Tone Matters. Use It Well.
- Jan 26, 2019
- NW Connecticut, USA
Here's the cold, hard, truth, and you probably won't like hearing it ...
Private Stock guitars are measurably better in every conceivable way, and absolutely make everyone who can afford one a much better player, instantly. Life's just not fair that way sometimes.
OK ... not really.
While you're being tongue-in-cheek, I also was of the same school some years ago. Mind if I share a personal story with you?
My thought was that a PS would add talent (yep, rookie mistake # 1), improve my image with better players (rookie mistake # 2) and would be the last guitar I'd ever buy.
4 PS later, reality set in and I realized that I was growing older, and wouldn't likely be gigging forever. My finances weren't in the best shape, and my life of luxury was sending me to the poorhouse.
While these might have been a nest egg, they certainly were gestating for quite some time without any hopes of hatching. What happened? They were allowed to leave the nest where they could find a new home. They did pay off my bills, but my days of buying luxury items are no longer possible.
I'm not poor myself compared to some, but think of folks who struggle to live paycheck to paycheck, and at the end of the month either need to choose between food and medical bills. While I'm not that selfish, I usually find it necessary to be frugal regards spending. When I have enough to share with others, that's what happens. When I don't, I try to save so that I'm never in want or need of my life's necessities (shelter, heat, food, phone, ISP, clothing) and work a job that helps pay for this. While I'm not indigent, I do remember that there are people far worse off than many of us.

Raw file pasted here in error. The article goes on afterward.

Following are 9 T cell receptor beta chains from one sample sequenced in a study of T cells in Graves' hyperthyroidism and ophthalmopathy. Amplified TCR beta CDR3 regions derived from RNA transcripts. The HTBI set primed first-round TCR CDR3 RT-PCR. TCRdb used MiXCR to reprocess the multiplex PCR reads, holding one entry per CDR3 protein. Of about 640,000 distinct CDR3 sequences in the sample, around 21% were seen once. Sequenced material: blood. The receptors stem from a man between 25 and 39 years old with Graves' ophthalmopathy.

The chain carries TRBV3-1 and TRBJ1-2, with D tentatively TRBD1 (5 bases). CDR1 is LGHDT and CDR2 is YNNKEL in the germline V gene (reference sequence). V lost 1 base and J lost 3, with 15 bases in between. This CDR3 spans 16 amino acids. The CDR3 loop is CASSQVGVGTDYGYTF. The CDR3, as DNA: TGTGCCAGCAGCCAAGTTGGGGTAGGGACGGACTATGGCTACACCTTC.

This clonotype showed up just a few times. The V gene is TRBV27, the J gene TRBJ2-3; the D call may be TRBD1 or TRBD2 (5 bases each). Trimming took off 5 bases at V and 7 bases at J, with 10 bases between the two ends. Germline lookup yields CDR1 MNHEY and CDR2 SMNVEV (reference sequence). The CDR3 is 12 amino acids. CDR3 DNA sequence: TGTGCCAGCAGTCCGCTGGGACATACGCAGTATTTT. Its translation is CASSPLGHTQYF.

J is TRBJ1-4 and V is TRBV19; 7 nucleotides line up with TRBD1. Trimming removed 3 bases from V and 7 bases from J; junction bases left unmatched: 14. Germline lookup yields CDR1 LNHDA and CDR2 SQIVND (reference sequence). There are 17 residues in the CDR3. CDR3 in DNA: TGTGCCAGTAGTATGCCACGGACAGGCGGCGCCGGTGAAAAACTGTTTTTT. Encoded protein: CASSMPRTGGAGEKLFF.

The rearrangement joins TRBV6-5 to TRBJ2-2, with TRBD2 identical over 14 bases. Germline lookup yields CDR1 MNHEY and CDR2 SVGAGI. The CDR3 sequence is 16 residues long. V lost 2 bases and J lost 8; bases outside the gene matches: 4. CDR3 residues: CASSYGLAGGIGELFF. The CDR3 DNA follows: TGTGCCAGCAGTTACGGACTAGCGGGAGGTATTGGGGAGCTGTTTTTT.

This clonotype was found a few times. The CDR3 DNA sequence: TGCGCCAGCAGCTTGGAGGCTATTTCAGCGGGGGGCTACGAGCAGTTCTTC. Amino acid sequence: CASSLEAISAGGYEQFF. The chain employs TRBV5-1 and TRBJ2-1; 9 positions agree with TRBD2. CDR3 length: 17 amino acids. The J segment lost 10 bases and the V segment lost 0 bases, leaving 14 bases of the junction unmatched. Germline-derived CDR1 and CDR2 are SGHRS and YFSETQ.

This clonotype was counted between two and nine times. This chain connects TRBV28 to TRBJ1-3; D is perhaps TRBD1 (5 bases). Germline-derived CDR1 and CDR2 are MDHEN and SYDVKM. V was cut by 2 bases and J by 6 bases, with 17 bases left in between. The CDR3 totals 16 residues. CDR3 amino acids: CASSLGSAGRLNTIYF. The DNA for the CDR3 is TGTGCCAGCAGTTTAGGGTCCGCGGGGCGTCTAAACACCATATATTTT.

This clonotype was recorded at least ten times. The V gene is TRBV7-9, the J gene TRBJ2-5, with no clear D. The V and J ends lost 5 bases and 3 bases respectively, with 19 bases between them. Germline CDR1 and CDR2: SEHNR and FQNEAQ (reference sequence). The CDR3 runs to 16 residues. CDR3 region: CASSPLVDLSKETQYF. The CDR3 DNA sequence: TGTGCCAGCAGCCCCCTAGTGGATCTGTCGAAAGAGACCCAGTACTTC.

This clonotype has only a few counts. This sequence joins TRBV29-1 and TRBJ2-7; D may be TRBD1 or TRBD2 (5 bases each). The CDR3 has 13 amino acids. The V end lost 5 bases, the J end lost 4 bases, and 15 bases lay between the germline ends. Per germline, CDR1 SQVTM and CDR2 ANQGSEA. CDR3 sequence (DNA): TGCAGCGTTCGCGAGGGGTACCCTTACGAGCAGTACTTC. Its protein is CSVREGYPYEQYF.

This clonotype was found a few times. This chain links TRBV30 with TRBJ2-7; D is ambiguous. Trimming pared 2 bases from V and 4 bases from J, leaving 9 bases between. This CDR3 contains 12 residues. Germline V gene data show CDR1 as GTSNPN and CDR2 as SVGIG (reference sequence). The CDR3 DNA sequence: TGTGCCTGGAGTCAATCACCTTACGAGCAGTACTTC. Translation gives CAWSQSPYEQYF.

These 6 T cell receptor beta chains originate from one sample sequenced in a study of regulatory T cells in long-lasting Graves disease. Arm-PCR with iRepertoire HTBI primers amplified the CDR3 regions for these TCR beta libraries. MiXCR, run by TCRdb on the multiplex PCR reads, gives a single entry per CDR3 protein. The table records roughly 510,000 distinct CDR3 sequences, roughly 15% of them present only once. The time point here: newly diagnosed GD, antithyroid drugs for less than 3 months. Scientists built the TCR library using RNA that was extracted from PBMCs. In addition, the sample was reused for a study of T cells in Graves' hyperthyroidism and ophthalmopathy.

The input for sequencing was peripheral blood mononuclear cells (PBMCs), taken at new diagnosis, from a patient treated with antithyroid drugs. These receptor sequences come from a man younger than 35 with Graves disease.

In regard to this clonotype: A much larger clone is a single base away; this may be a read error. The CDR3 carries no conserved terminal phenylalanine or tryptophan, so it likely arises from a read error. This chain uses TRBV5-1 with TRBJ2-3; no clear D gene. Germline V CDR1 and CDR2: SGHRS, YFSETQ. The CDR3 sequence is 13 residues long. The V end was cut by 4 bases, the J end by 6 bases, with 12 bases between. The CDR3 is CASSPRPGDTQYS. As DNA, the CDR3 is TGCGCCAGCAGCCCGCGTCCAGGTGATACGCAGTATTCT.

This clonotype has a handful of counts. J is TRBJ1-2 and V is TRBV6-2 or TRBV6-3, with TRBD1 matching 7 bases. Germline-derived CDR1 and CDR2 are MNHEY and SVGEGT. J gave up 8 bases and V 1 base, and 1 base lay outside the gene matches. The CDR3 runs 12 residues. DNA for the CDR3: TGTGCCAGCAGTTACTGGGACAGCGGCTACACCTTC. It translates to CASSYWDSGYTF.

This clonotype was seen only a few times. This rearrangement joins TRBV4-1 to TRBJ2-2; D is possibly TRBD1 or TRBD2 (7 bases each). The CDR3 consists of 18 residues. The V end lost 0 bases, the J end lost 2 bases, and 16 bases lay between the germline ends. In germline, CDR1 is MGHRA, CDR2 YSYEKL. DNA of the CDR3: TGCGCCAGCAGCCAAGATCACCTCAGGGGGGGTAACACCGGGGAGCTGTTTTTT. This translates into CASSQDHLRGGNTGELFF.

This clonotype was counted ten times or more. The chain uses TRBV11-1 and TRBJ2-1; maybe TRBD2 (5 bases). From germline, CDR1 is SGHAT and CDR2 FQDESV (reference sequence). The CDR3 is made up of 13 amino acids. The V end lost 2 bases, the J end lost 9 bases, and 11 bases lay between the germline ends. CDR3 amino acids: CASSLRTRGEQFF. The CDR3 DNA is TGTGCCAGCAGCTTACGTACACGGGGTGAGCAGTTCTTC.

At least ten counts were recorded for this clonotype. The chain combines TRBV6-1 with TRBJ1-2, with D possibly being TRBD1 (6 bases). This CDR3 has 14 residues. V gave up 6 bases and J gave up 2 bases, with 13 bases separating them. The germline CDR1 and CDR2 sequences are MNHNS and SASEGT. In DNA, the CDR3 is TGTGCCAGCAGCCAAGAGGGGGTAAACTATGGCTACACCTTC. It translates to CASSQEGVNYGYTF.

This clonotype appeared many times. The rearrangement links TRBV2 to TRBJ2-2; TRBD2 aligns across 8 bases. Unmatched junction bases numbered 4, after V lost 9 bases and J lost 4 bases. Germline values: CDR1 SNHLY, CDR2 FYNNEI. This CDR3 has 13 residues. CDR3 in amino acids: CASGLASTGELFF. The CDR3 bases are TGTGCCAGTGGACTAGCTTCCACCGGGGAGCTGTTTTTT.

Perhaps that what we should try to remember, we'll always have poor people in this world, so perhaps when you see people reaching out to you for help, it's wise to offer it. You need not give them money, but sometimes their problem is they're suffering and need our care.
Perhaps its sobering, but if one really looks at their life and thinks, "I'm healthy, but not wealthy or famous. I don't need to be wealthy or famous to enjoy my life, but I can't say that I've never wished for a better life. There are some things IMO more valuable than being wealthy or famous, things that money can't buy. Eventually, someday I'll be the man who is suffering in old age and will need care. In adult incontinent pants, drinking Boost through a straw and trying to keep my hair and teeth.
Unless a miracle occurs, I think we're all eventually heading for the old folks home and sitting on the front porch playing pinochle and telling hearing aid jokes. OK, at least I can laugh about it until then...